Posts
    3,705
    Post Thanks / Like
    Likes (Given)
    326
    Likes (Received)
    2373

    Default

    I think that I would go looking for a used generator

    The amount of time you would actually use your highest load machines would amount to very low fuel usage.

    That amount of solar is not likely to give you significant usage of 240v equipment.

  8. Likes Dumpster_diving, Citxmech liked this post
  9. #7
    Join Date
    Jun 2001
    Location
    St Louis
    Posts
    18,184
    Post Thanks / Like
    Likes (Given)
    1956
    Likes (Received)
    3087

    Default

    The big problem with the numbers you have shown is the recharge rate. The 1500 W of panels is small.

    The more interesting number is the battery capacity. That sets your run time per day, and your reserve capability to run without sun for a few days.

    Since you are in Alaska, I expect your sunny day percentage is fairly low in winter. Not usually known as a hot solar area, looks like it is about the same latitude as Northern Scotland.

    You likely would want a good sized battery, and the biggest array you can put up. Not sure it would pay. The genset is likely a decent idea.

  10. Likes JCByrd24, Dumpster_diving liked this post
  11. #8
    Join Date
    Oct 2005
    Country
    UNITED STATES
    State/Province
    Pennsylvania
    Posts
    16,499
    Post Thanks / Like

    Default

    How is everyone else in your immediate locale doing electricity ?

  12. #9
    Join Date
    Jan 2009
    Location
    Maine, USA
    Posts
    203
    Post Thanks / Like
    Likes (Given)
    100
    Likes (Received)
    92

    Default

    I think JST is right, 1500W of panels is measly for Alaska. I have 3800W in Maine, and my parents have about double that. Here this produces more than my/our usage in summer, but not in winter (we are grid tied and net meter). You will not avoid generator use, and because of that, my suggestion would be to size your generator to your tools, and run it when using tools, and to charge batteries when they need it. Use solar/batteries to power lights, fridge, TV, etc.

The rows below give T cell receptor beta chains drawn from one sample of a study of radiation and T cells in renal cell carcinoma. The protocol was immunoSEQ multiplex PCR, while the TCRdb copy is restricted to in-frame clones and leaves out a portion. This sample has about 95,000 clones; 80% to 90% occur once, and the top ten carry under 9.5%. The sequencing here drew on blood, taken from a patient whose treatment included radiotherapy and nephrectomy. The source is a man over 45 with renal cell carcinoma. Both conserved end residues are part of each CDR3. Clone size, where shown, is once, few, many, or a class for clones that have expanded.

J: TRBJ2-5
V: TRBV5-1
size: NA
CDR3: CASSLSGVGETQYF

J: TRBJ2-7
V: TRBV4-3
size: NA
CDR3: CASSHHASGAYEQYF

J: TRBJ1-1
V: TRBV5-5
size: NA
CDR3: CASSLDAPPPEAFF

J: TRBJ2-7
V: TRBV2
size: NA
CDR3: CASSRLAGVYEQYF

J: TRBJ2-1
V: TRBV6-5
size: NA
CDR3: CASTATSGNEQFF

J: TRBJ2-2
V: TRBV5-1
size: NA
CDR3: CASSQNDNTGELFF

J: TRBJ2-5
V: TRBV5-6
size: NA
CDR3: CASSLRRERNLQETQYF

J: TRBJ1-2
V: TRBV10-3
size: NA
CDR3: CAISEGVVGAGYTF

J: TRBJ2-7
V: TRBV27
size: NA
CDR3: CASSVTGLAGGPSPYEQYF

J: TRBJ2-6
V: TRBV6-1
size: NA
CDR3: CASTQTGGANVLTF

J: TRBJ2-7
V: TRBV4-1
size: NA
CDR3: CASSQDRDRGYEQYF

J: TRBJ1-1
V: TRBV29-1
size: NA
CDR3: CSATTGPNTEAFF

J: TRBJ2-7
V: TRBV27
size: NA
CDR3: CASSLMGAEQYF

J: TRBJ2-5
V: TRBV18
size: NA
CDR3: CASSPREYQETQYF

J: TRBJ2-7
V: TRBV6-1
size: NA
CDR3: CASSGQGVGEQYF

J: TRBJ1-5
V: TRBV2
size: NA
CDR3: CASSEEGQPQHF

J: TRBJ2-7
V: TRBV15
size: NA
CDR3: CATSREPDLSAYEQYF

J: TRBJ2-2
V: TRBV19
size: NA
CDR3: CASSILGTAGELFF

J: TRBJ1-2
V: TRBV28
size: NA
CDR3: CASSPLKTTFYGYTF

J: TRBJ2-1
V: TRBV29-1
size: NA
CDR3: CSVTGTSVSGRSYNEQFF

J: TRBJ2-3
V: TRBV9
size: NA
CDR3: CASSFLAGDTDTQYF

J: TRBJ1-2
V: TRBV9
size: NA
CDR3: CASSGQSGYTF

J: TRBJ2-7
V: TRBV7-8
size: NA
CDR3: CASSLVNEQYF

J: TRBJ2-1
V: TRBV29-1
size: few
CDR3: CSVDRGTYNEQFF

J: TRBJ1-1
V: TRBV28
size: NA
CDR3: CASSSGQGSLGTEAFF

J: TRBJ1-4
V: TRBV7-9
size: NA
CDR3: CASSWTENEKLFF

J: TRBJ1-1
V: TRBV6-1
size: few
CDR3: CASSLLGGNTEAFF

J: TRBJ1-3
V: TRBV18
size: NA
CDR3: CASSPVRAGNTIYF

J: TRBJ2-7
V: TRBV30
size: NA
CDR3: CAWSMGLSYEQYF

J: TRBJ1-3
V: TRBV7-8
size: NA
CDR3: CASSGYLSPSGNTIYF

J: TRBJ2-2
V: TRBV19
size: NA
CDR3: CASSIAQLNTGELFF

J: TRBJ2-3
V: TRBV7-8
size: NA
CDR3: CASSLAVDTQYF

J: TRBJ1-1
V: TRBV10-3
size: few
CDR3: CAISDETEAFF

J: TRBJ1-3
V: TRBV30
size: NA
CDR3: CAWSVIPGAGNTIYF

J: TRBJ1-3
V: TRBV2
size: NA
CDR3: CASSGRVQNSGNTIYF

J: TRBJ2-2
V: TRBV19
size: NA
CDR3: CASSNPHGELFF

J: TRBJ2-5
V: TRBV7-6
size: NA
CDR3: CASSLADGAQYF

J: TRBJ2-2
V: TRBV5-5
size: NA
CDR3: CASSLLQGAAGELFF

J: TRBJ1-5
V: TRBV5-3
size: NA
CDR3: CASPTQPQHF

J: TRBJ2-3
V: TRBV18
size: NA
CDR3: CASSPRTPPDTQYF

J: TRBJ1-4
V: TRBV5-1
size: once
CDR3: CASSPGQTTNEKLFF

Most tools in that power range will not be 3 phase by default, so will not run on a VFD. If you really want to run them on batteries, the simple answer is upsize the inverter to handle the inrush. You could then maybe downsize your generator to a quieter more fuel efficient model running higher duty cycle compared to a generator sized run the tools.

  13. Likes JST, jimmy s liked this post
  14. #10
    Join Date
    May 2017
    Country
    UNITED STATES
    State/Province
    Massachusetts
    Posts
    373
    Post Thanks / Like
    Likes (Given)
    399
    Likes (Received)
    188

    Default

    I will follow the comments closely, because I've confronted a version of the same.

    My experience (with a 220v 2 hp well pump) and research (limited Googling) is that 4000 watts of inverter and 1500 watts of PV panels 'aint going to do it. And the battery bank and inverter capacity upgrades are not particularly cost-effective. Unless you place a hefty premium on 'green'.

    What is cheap and easy is generator capacity. A 6,000 Honda generator running on gas is easily capable of handling in-rush current on a 2 hp motor (or driving a decent welder). Like $1,000 or less cheap.

    Getting to the equivalent out of PV is going to be 10x that cost and run-time, stand-by availability, and reserve capacity will be inherently limited.

    At least that's been the result of my research thus-far.

  15. #11
    Join Date
    Sep 2011
    Country